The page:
In 2012, Thompson became the first Canadian to win an individual World Cup Crystal Globe in ski-cross after a breakout season in which she won six of 10 World Cup races. Renowned for her strong starts, Thompson won silver at the 2013 World Championships and was leading the World Cup overall standing after a win in France on Jan. 17.

“I don’t know if it’s really hit me yet,” she said of qualifying for her first Olympics. “I don’t even know. It’s just super wild that I can represent Canada at the Olympics.”

World champion Fanny Smith from Switzerland is favoured to win gold.
John Lehmann/The Globe and Mail

Dara Howell, Slopestyle skiing

Dara Howell, a 19-year-old from Huntsville, Ont., has been with the national team for just two years in slopestyle. And she is peaking at the right time.

Howell won gold at a pre-Olympic Grand Prix event in Colorado in December, and was fourth at the Winter X Games this past weekend in Aspen.

It is anticipated that Howell will challenge Tiril Sjastad Christiansen of Norway the gold medal favourite in Sochi.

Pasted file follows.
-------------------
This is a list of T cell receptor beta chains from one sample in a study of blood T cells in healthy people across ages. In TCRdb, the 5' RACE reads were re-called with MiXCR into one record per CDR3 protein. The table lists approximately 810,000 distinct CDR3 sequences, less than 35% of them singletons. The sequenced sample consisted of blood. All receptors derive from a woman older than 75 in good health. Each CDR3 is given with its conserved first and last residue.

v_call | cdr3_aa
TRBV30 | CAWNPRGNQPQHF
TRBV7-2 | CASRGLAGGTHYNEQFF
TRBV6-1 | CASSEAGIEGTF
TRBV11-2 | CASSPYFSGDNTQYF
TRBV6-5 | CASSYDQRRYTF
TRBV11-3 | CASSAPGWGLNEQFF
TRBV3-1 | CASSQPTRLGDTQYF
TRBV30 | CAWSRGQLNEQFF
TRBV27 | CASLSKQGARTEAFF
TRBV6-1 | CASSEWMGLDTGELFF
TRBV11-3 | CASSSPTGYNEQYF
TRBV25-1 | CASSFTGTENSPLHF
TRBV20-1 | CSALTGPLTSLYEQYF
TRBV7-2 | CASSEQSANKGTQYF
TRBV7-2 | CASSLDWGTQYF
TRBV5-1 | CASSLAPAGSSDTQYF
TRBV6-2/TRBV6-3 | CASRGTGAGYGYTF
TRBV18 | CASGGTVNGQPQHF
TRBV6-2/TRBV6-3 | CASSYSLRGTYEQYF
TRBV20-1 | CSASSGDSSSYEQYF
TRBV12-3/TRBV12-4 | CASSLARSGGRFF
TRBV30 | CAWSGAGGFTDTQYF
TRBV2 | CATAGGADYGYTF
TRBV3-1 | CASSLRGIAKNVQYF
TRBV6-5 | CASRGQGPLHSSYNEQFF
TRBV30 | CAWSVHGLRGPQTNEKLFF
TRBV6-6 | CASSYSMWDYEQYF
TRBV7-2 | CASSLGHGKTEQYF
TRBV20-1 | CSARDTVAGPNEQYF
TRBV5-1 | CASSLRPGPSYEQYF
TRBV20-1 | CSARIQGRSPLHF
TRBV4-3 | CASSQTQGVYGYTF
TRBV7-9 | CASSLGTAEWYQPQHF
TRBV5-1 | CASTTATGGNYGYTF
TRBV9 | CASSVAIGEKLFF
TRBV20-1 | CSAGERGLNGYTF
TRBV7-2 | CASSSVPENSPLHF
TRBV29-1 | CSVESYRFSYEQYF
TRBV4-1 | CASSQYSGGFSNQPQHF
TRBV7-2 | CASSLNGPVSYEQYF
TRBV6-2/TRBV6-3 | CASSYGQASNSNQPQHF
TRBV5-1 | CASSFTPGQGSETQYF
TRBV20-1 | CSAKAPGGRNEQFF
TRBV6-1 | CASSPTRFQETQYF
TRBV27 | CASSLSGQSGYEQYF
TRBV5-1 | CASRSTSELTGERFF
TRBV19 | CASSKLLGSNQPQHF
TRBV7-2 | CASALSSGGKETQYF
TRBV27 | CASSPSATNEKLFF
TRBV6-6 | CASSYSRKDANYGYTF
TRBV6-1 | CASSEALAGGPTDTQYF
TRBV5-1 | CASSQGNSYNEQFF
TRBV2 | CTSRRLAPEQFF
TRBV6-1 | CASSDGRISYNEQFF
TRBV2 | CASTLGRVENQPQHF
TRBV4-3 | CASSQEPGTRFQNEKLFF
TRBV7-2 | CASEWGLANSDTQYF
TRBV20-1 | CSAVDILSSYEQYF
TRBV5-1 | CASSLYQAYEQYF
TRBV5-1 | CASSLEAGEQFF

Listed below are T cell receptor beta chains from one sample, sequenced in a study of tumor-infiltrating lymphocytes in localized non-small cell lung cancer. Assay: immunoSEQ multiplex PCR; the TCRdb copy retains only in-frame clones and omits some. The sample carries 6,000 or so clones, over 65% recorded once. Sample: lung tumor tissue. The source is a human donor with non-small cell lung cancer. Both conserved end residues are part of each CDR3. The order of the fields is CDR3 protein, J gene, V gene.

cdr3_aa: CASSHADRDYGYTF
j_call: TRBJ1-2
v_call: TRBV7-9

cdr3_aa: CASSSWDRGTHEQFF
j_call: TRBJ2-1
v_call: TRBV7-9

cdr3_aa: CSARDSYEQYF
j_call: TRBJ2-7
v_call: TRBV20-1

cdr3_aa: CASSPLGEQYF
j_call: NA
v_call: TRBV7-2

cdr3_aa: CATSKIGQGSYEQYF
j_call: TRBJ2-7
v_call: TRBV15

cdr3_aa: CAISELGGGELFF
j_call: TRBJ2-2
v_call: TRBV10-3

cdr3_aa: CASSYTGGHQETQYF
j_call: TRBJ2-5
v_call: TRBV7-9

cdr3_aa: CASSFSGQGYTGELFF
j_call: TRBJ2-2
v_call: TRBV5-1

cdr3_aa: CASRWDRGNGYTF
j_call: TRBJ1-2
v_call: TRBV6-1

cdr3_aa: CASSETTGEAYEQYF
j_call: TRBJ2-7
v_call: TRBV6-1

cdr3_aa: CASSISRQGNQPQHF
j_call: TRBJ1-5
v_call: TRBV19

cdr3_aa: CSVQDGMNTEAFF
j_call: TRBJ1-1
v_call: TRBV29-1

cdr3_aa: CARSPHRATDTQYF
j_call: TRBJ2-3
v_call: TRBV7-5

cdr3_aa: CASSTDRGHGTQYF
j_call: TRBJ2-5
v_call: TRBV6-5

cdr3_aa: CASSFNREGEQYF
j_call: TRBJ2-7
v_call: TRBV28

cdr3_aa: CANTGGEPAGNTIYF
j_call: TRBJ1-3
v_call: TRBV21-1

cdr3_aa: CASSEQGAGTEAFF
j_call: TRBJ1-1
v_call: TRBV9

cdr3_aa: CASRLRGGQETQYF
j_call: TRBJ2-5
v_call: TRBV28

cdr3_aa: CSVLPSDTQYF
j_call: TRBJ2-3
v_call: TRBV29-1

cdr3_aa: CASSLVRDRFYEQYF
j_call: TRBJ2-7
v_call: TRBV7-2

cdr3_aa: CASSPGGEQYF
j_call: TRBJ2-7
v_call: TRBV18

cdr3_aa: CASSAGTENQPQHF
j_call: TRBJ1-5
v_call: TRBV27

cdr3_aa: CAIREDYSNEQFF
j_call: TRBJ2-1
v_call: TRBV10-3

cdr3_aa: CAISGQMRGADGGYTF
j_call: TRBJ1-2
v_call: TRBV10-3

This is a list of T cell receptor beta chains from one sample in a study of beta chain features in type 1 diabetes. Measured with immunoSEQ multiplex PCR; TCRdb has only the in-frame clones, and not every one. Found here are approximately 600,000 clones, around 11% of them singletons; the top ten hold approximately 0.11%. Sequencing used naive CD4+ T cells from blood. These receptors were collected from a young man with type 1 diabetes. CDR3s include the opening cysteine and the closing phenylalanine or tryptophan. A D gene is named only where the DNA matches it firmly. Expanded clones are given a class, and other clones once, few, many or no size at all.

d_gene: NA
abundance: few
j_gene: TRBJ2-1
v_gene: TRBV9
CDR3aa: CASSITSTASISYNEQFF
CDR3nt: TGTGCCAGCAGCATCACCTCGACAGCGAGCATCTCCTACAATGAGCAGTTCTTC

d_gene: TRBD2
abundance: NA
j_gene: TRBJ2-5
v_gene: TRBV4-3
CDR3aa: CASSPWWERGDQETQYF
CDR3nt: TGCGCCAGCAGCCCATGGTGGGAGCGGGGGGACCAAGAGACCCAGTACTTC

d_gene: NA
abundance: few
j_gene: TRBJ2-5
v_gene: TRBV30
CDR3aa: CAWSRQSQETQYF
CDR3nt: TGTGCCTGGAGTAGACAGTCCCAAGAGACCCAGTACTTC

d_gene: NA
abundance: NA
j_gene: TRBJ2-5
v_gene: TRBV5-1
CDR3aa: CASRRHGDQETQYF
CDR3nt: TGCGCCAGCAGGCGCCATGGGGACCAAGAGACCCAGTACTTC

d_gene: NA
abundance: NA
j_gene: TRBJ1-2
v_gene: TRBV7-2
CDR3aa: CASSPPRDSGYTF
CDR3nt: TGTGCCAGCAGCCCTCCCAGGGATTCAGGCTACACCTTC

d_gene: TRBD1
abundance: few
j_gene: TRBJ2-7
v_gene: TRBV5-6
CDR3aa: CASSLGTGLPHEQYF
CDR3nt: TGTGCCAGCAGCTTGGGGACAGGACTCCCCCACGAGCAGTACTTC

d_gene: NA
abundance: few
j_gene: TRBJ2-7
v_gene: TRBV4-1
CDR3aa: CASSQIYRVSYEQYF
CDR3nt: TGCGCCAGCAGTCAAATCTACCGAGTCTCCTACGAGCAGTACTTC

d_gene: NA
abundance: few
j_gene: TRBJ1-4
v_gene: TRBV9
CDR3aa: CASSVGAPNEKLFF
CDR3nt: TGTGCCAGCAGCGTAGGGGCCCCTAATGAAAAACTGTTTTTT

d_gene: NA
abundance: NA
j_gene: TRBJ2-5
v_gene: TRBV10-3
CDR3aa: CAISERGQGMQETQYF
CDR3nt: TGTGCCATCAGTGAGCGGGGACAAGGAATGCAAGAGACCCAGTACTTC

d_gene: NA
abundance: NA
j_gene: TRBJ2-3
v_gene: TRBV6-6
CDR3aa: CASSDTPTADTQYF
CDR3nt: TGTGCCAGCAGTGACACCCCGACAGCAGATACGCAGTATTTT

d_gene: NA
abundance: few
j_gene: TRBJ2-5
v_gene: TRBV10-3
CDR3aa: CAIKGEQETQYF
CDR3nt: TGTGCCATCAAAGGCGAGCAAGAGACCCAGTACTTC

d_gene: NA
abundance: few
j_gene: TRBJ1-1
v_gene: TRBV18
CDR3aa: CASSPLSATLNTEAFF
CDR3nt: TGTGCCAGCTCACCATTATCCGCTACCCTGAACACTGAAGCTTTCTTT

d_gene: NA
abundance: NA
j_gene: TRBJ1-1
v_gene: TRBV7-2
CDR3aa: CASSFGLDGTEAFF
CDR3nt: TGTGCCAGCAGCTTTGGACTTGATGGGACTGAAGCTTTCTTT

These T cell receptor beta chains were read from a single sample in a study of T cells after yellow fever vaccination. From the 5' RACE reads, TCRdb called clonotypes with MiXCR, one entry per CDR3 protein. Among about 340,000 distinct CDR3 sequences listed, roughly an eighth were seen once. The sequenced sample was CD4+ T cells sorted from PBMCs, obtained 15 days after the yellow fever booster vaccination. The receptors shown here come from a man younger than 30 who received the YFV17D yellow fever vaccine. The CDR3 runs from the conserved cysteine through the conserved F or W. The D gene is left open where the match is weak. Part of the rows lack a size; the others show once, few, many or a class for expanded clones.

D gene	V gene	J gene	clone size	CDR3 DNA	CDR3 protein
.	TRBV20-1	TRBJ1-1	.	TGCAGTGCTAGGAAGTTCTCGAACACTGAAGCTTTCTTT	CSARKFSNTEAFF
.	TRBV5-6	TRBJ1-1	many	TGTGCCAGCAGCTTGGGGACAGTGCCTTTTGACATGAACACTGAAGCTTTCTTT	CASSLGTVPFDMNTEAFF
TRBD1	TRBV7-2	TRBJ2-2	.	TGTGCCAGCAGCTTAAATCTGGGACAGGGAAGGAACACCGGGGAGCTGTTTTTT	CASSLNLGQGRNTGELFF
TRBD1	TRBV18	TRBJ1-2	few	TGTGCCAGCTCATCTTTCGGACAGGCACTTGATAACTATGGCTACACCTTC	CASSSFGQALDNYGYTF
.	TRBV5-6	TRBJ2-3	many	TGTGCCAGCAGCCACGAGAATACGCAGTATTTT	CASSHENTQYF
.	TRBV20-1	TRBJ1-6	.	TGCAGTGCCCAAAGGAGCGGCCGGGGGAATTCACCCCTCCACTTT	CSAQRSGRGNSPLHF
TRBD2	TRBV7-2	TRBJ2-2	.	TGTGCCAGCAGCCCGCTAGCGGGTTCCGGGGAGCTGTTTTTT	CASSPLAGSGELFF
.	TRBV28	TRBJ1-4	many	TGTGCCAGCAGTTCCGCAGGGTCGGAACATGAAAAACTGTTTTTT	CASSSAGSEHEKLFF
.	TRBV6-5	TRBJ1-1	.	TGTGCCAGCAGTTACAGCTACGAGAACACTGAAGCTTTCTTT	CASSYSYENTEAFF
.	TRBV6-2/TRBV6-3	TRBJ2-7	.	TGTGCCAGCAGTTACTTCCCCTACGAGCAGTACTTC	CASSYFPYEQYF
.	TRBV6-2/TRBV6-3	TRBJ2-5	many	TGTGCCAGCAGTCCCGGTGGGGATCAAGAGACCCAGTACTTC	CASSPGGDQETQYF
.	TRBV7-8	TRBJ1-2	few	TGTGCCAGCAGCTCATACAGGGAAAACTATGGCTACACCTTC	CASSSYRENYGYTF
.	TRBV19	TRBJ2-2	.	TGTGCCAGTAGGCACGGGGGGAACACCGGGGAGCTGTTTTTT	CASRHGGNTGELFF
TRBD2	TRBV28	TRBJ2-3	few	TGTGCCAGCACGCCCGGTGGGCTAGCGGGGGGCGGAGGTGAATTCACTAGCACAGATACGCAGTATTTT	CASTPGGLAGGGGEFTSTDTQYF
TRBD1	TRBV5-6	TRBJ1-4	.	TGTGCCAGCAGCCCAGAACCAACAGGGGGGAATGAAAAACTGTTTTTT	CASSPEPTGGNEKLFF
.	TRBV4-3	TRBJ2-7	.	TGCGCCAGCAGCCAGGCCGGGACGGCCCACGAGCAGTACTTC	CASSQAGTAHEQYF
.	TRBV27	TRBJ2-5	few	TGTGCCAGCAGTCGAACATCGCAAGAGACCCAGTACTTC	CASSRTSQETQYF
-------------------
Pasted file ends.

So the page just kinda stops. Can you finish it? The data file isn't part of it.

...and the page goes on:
Reuters

Travis Gerrits, Aerials skiing

Travis Gerrits has come a long way from the home-made jump his family set up in the backyard of their home in Milton, Ont., where he first discovered his love of high-flying skiing.

At 22, he’s the youngest member of the Canadian aerials team, yet Gerrits could contend for a bronze medal in Sochi. He has certainly set his sights higher after winning his first World Cup aerials gold last month in Beijing.
Ben Nelms For The Globe and Mail

Maxence Parrot, Snowboard slopestyle

At the recent Winter X Games, just before the Sochi Olympics, Maxence Parrot won gold in men’s snowboard slopestyle, improving on his silver in 2012 to oust two-time champ Mark McMorris.

To win, Parrot completed back-to-back “triple corks” for the first time in competition, as well as another first, a “hard way backside 450” off a rail feature.

The gold in slopestyle came after a gold in the big air contest, definitively announcing to the snowboard world that the 19-year-old from Bromont, Que., is a top contender for gold in Sochi.
It also validated Parrot’s independent instincts, having trained the past year on his own with his own coaches instead of through the national Canada Snowboard organization.

Mark McMorris, Snowboard slopestyle